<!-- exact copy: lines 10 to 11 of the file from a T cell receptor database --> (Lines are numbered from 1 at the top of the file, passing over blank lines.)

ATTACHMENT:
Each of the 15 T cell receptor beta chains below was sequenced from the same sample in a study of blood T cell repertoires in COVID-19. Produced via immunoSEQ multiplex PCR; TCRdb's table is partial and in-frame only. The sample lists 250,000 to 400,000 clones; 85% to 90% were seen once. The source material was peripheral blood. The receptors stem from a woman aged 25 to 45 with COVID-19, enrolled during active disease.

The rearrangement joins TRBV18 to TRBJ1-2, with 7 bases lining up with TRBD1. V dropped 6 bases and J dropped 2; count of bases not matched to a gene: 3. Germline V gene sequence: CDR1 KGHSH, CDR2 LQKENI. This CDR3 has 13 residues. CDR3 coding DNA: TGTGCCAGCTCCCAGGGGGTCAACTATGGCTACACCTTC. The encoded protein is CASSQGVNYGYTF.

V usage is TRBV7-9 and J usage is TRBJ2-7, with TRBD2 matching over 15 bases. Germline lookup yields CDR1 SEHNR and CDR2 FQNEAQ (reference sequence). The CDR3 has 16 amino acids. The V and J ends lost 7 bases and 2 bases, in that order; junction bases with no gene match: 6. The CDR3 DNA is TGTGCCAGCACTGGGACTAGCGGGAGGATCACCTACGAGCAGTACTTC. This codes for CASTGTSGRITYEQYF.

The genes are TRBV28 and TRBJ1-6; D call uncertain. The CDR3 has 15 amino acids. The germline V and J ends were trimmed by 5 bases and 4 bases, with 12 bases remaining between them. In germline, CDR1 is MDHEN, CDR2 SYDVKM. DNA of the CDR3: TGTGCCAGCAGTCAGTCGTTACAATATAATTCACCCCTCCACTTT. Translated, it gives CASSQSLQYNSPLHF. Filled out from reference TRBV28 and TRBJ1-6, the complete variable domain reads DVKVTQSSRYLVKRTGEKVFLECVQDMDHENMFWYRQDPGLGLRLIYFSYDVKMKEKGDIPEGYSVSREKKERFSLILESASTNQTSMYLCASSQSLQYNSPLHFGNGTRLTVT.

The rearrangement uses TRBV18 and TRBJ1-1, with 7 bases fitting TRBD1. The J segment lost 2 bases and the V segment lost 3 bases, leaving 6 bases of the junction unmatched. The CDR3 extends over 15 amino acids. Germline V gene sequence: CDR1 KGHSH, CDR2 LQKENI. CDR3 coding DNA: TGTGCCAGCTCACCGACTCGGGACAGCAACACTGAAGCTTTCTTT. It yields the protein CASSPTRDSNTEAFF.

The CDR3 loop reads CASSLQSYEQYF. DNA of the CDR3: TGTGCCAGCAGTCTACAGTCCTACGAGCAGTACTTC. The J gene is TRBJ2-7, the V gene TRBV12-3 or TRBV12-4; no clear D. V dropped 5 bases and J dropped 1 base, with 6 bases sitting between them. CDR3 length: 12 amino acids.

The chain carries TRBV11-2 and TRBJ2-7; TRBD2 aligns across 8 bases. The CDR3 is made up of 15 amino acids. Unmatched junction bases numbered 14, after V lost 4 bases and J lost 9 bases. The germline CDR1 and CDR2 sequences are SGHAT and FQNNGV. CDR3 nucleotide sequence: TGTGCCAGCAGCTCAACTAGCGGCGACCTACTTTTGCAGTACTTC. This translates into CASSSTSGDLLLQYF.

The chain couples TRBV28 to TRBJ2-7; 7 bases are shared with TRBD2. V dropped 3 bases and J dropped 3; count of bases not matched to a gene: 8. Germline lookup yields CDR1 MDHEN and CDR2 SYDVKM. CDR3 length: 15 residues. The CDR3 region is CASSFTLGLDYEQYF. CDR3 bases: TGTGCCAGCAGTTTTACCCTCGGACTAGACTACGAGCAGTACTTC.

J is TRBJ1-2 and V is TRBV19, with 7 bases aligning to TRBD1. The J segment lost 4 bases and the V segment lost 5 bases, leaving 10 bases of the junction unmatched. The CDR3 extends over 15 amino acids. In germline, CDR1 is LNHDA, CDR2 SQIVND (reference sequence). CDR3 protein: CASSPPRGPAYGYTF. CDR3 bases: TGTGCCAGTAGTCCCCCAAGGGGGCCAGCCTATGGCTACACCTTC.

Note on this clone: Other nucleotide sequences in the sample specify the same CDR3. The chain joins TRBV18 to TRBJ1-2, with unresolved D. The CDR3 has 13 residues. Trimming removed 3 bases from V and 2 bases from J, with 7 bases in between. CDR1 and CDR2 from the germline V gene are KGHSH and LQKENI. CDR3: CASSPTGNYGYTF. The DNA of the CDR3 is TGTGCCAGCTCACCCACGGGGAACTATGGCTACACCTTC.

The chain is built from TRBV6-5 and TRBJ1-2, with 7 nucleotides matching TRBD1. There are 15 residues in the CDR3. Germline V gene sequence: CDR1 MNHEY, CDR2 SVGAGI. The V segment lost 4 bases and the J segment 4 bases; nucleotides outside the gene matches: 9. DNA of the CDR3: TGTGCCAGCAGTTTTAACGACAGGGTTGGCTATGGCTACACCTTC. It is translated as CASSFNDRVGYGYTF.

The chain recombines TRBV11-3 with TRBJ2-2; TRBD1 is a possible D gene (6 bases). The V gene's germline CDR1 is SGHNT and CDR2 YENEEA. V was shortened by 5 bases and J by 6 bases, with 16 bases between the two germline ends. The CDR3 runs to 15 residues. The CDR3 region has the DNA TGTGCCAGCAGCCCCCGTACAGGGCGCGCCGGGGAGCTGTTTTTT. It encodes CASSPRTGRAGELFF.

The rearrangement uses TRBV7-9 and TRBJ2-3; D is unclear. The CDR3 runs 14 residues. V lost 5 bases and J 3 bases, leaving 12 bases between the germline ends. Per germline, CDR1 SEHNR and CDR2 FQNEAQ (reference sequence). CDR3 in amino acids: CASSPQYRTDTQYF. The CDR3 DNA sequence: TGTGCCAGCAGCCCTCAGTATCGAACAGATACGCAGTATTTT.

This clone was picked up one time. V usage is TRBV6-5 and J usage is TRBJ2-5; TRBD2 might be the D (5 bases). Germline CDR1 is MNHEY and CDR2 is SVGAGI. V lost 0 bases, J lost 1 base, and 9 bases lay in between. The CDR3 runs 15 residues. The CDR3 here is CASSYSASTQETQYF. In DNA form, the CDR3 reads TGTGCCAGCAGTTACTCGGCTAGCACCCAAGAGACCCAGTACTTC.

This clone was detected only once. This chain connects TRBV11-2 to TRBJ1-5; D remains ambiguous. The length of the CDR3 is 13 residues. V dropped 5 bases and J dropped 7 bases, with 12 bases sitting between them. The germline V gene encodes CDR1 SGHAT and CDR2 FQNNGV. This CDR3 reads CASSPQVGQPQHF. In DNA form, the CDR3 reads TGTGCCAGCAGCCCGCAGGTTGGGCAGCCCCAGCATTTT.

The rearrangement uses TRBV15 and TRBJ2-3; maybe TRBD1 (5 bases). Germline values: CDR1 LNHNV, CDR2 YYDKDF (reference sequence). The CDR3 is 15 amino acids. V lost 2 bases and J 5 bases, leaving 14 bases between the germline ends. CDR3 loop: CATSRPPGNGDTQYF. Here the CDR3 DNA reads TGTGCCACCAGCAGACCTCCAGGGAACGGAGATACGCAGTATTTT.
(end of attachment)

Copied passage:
Note on this clone: Other nucleotide sequences in the sample specify the same CDR3. The chain joins TRBV18 to TRBJ1-2, with unresolved D. The CDR3 has 13 residues. Trimming removed 3 bases from V and 2 bases from J, with 7 bases in between. CDR1 and CDR2 from the germline V gene are KGHSH and LQKENI. CDR3: CASSPTGNYGYTF. The DNA of the CDR3 is TGTGCCAGCTCACCCACGGGGAACTATGGCTACACCTTC.

The chain is built from TRBV6-5 and TRBJ1-2, with 7 nucleotides matching TRBD1. There are 15 residues in the CDR3. Germline V gene sequence: CDR1 MNHEY, CDR2 SVGAGI. The V segment lost 4 bases and the J segment 4 bases; nucleotides outside the gene matches: 9. DNA of the CDR3: TGTGCCAGCAGTTTTAACGACAGGGTTGGCTATGGCTACACCTTC. It is translated as CASSFNDRVGYGYTF.